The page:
There's this scene in Almost Famous. You know the one. Young William has helped rescue and return Billy Crudup to the boys in the band on the tour bus, after the singer went AWOL and dropped acid at a neighbourhood party. They're all pissed off at each other, the band is. They're sulking. Everyone, silent, as the landscape blurs by the bus. From that magical place that exists only in the movies, music suddenly emerges, the subdued, confectious, contagious joy of Elton John's Tiny Dancer. As the song builds, the band beings to sing, united in their love for music, until ultimately Billy Crudup joins in, too, the animosity forgotten, the music binding their bond even tighter.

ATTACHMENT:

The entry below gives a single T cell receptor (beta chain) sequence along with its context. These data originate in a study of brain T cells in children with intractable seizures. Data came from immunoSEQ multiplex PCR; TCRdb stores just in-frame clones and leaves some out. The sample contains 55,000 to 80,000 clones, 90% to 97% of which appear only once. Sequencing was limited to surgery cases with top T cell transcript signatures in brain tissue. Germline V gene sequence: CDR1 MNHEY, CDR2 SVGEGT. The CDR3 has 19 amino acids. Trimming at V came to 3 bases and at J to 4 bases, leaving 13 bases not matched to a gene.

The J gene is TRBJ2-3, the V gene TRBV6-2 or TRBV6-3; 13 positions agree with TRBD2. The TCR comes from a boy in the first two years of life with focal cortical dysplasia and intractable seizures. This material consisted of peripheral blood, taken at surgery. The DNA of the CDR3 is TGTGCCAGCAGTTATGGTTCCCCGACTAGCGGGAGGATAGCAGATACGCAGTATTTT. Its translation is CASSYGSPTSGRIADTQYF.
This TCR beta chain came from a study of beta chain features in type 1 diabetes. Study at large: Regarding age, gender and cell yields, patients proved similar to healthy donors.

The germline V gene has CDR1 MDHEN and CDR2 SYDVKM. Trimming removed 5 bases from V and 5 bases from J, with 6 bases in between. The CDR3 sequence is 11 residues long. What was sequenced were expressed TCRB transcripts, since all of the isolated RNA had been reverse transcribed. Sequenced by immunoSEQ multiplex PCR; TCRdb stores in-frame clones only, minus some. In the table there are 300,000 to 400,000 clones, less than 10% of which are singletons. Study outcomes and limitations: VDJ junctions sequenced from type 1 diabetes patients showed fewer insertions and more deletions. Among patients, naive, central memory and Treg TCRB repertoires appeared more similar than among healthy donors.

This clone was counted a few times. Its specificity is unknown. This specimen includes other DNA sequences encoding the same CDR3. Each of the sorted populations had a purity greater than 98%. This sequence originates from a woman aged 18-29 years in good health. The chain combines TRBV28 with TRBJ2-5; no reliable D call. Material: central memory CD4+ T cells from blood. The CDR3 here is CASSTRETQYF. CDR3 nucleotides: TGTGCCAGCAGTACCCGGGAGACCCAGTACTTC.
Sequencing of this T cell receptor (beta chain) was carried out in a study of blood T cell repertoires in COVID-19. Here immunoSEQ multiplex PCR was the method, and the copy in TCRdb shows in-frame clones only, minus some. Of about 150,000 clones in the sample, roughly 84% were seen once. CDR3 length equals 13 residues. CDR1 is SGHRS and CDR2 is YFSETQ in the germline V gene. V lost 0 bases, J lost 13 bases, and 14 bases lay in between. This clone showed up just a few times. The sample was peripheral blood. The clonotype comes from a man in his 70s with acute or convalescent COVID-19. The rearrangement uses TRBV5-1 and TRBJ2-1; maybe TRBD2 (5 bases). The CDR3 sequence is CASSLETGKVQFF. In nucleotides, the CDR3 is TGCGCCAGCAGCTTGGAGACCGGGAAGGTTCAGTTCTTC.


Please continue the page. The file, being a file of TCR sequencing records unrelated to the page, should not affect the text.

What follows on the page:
It's a scene that could have been sappy and trite, but the writer-director, Cameron Crowe, undercuts the good-natured togetherness by having William tell Penny Lane, the groupie, that he has to go home. "You are home," she answers, the look on his face indicating that he doesn't quite believe her. Or disbelieve her, for that matter. His confused, adolescent ambiguity is what transforms a feel-good scene into something deeper, darker, richer.
Even so. Watching that scene, I can believe, if only for a moment, that some things can last. I know, I know -- disease and age will eventually overtake us all, bring us all down for the count. Even so. Watching this scene, I can hear the music, and watch the world go by through the windows of a bus, and imagine, if only fleetingly, a togetherness and resonance that will endure, even ascend.